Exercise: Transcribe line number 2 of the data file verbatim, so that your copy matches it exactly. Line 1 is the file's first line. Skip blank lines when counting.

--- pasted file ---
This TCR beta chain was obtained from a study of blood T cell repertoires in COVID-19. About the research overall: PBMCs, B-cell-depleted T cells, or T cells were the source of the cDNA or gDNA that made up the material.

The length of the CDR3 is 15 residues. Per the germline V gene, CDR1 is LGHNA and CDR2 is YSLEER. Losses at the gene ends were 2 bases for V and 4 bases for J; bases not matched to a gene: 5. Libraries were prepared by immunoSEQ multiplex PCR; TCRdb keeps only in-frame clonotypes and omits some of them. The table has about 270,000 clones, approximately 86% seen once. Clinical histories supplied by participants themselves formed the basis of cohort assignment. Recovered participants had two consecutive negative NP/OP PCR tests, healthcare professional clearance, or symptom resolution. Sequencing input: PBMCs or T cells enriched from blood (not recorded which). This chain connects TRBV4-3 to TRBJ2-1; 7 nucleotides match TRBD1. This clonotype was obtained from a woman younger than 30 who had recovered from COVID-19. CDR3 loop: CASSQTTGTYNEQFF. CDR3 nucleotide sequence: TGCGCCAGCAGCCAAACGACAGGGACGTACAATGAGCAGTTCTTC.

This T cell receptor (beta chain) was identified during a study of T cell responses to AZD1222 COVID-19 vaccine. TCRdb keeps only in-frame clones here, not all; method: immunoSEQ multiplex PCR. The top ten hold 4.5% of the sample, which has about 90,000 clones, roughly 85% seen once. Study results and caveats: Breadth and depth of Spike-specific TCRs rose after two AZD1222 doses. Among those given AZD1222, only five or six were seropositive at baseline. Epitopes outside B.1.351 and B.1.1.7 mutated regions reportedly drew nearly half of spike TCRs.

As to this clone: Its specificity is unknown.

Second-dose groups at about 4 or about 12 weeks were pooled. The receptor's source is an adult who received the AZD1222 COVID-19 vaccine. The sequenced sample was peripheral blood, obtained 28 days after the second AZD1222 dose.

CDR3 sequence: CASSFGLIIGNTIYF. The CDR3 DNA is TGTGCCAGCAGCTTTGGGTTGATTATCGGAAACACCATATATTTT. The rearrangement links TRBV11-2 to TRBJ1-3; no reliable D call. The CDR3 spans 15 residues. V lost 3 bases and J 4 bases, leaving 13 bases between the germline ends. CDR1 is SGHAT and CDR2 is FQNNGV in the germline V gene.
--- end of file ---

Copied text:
The length of the CDR3 is 15 residues. Per the germline V gene, CDR1 is LGHNA and CDR2 is YSLEER. Losses at the gene ends were 2 bases for V and 4 bases for J; bases not matched to a gene: 5. Libraries were prepared by immunoSEQ multiplex PCR; TCRdb keeps only in-frame clonotypes and omits some of them. The table has about 270,000 clones, approximately 86% seen once. Clinical histories supplied by participants themselves formed the basis of cohort assignment. Recovered participants had two consecutive negative NP/OP PCR tests, healthcare professional clearance, or symptom resolution. Sequencing input: PBMCs or T cells enriched from blood (not recorded which). This chain connects TRBV4-3 to TRBJ2-1; 7 nucleotides match TRBD1. This clonotype was obtained from a woman younger than 30 who had recovered from COVID-19. CDR3 loop: CASSQTTGTYNEQFF. CDR3 nucleotide sequence: TGCGCCAGCAGCCAAACGACAGGGACGTACAATGAGCAGTTCTTC.